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Galvanized Tubs for Gardening: Everything You Need to Know

Galvanized tubs with flowers in garden

Opting for galvanized tubs for gardening is a cost-effective, smart way to add a farmhouse look to your existing garden. Growing your plants in such containers is also called container gardening, which contributes to proper development of your plants. But the question that has brought you here is whether it is safe to use galvanized tubs to plant your little green friends? Continue reading to find the answer to your question. 

Why Use Galvanized Tubs for Gardening?

Before answering the question of whether galvanized tubs are safe for gardening or not, it is worth knowing why you should opt for these containers for your garden. These tubs are made using metal, which are cleaned thoroughly and coated with zinc. The coating protects the plants by preventing rust and chemicals to leach into the tub soil when you use it for gardening. Being durable and tough, you have the advantage of using these tubs for years at length. 

Pros of using Galvanized tubs for your garden

  • They are inexpensive
  • They are lighter than ceramic or wood containers
  • Lasting and durable
  • They are easily portable
  • Available in different sizes and shapes
  • Adding drain holes in them is an easy process
  • They can hold moisture quite well 
  • They complement other materials in your garden

Are Galvanized Tubs Safe for Gardening?

There have been several questions raised regarding galvanized tubs’ safety, especially due to the coating of zinc on these containers. Zinc is not the only element added to the coating as sometimes cadmium is also used for coating these tubs. Both these elements are harmful for humans when present in higher levels. But here’s the thing – such plants most likely don’t absorb such trace elements in huge levels, and sometimes don’t absorb them at all.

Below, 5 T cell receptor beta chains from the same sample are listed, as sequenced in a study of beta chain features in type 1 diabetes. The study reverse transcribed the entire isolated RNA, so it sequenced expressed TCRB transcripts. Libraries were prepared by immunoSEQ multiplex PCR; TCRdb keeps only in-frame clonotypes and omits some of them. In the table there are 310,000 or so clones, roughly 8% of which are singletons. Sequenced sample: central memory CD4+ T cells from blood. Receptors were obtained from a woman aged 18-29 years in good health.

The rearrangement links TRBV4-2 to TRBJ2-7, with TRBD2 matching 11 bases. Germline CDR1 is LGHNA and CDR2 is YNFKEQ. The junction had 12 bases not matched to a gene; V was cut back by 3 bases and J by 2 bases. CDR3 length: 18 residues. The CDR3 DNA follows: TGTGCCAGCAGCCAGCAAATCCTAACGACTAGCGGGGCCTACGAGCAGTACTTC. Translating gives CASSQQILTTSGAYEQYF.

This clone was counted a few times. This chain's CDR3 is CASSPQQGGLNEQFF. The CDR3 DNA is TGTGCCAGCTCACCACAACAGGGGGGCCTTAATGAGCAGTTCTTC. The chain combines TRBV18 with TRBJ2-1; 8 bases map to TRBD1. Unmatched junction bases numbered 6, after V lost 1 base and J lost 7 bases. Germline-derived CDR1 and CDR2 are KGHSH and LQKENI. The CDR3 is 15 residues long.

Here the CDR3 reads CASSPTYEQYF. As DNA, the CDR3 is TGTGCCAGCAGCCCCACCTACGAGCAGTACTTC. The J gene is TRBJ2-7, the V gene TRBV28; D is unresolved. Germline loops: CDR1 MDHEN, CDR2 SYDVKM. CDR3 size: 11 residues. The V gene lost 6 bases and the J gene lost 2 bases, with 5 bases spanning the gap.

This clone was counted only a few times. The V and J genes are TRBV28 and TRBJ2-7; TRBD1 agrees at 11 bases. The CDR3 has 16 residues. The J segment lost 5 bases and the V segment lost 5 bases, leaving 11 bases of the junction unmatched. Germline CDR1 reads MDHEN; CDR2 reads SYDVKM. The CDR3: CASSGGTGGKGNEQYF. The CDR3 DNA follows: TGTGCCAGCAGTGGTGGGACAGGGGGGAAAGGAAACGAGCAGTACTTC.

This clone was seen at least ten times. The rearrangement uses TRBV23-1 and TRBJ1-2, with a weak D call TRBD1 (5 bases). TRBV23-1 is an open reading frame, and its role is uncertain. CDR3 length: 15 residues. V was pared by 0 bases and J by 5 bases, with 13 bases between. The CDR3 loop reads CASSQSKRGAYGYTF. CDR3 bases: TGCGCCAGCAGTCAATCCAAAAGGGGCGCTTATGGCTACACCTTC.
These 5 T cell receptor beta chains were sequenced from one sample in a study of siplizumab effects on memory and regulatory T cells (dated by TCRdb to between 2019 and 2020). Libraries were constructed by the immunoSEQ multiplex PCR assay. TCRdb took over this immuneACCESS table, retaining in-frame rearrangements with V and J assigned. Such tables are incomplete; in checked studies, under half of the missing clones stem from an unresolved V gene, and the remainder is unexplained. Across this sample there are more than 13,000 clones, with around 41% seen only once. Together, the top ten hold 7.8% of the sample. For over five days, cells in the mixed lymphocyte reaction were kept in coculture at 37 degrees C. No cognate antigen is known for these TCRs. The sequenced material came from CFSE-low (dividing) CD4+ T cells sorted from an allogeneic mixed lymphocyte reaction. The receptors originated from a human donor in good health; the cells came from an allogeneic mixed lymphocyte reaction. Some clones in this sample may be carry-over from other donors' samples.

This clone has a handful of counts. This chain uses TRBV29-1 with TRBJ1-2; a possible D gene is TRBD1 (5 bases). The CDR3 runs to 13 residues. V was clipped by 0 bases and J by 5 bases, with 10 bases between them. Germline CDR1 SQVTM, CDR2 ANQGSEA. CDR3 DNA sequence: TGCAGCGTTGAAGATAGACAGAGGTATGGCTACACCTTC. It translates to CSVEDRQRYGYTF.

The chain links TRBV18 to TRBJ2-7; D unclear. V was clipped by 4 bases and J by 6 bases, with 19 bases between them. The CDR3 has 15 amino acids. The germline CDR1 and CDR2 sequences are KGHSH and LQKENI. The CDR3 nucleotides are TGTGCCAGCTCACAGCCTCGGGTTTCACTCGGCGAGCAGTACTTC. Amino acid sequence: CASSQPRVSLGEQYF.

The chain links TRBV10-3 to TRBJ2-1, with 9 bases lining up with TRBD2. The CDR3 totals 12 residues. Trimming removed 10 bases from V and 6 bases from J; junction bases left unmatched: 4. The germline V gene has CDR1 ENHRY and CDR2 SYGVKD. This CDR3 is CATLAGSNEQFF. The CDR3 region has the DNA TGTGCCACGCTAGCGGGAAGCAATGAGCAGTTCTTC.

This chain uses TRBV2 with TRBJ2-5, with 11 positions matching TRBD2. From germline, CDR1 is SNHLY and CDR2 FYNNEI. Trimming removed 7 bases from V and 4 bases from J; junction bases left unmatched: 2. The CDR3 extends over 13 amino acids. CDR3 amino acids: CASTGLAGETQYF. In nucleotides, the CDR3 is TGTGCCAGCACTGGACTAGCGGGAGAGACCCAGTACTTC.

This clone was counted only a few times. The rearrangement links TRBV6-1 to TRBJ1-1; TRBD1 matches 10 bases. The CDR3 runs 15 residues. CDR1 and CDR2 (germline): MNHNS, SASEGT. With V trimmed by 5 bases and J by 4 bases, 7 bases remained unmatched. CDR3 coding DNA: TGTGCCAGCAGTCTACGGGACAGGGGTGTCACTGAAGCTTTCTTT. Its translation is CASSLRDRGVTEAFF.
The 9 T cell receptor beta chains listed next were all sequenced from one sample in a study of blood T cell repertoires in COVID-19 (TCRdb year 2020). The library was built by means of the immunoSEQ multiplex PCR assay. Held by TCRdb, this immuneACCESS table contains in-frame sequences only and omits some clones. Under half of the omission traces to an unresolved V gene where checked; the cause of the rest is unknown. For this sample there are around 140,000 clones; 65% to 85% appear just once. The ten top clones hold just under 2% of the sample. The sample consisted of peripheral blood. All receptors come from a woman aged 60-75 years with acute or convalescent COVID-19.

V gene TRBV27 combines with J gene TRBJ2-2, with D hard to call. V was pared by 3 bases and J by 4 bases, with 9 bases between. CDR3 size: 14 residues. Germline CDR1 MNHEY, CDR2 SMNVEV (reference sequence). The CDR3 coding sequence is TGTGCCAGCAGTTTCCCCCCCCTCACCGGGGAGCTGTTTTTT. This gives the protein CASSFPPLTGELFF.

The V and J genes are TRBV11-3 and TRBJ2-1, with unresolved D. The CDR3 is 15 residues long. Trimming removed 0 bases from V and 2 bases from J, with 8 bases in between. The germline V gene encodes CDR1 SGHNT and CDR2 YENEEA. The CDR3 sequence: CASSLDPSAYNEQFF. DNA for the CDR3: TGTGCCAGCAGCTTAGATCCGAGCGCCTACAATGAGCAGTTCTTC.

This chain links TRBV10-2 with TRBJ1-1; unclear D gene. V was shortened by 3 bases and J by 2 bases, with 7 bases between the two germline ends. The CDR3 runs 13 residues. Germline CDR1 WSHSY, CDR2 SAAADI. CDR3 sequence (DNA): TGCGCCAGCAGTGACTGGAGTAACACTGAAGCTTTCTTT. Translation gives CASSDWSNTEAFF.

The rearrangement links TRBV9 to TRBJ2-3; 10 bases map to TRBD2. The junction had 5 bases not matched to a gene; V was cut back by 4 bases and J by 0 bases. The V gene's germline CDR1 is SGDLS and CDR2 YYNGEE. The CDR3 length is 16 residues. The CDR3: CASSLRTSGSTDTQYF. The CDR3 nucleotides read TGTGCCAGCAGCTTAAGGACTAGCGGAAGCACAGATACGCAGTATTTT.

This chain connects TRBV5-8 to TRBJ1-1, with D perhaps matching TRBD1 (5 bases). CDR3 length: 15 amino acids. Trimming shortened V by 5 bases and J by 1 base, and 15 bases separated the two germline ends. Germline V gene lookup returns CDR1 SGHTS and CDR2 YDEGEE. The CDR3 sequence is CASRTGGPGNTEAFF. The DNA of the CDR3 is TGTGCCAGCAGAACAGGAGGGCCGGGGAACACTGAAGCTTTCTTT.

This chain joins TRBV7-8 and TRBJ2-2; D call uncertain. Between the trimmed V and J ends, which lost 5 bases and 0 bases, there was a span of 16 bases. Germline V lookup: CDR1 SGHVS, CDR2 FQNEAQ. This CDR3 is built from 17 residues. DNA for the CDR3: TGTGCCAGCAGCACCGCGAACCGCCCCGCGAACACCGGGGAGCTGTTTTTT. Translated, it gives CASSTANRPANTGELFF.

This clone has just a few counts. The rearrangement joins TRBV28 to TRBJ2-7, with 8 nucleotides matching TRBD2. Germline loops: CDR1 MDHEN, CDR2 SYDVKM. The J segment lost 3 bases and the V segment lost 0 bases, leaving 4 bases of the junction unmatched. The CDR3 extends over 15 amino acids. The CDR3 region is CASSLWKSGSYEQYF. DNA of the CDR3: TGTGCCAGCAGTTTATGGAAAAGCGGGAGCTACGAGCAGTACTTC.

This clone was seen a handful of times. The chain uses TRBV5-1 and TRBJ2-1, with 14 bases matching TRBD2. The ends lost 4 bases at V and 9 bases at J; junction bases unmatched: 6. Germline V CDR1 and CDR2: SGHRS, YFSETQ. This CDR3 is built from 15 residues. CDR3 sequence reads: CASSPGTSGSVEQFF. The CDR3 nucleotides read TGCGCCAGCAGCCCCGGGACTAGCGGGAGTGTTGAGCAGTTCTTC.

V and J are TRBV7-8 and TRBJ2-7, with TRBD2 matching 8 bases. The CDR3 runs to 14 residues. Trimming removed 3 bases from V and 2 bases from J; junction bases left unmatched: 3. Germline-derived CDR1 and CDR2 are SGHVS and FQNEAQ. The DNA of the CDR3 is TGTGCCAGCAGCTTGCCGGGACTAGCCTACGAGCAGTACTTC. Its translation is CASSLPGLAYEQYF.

Since zinc is the element used for coating galvanized steel, it raises the concern that zinc or other elements may possibly leach into the tub or neighboring soil because of corrosion. Corrosion cannot be avoided because it is a process that takes place naturally with time, weathering, and watering. But does this have an effect on consuming the plants from the galvanized tubs? 

First off, zinc is one of the micronutrients that occur naturally in soil, which is required by plants and humans for good health. In fact, common cold can be treated effectively with zinc. An average fully-grown adult is recommended to consume 8-11 mg (approx.) of zinc on a daily basis. This element is available in 1/100th or 1/1000th percentage of the recommended dose, in soil, depending on what the parent material and location is. 

Let us also not forget that until a few decades ago we were drinking water that came to us through galvanized pipes. Zinc turns poisonous under specific circumstances only, which may or may not lead to zinc poisoning. 

Is The Presence of Zinc In Soil a Concern?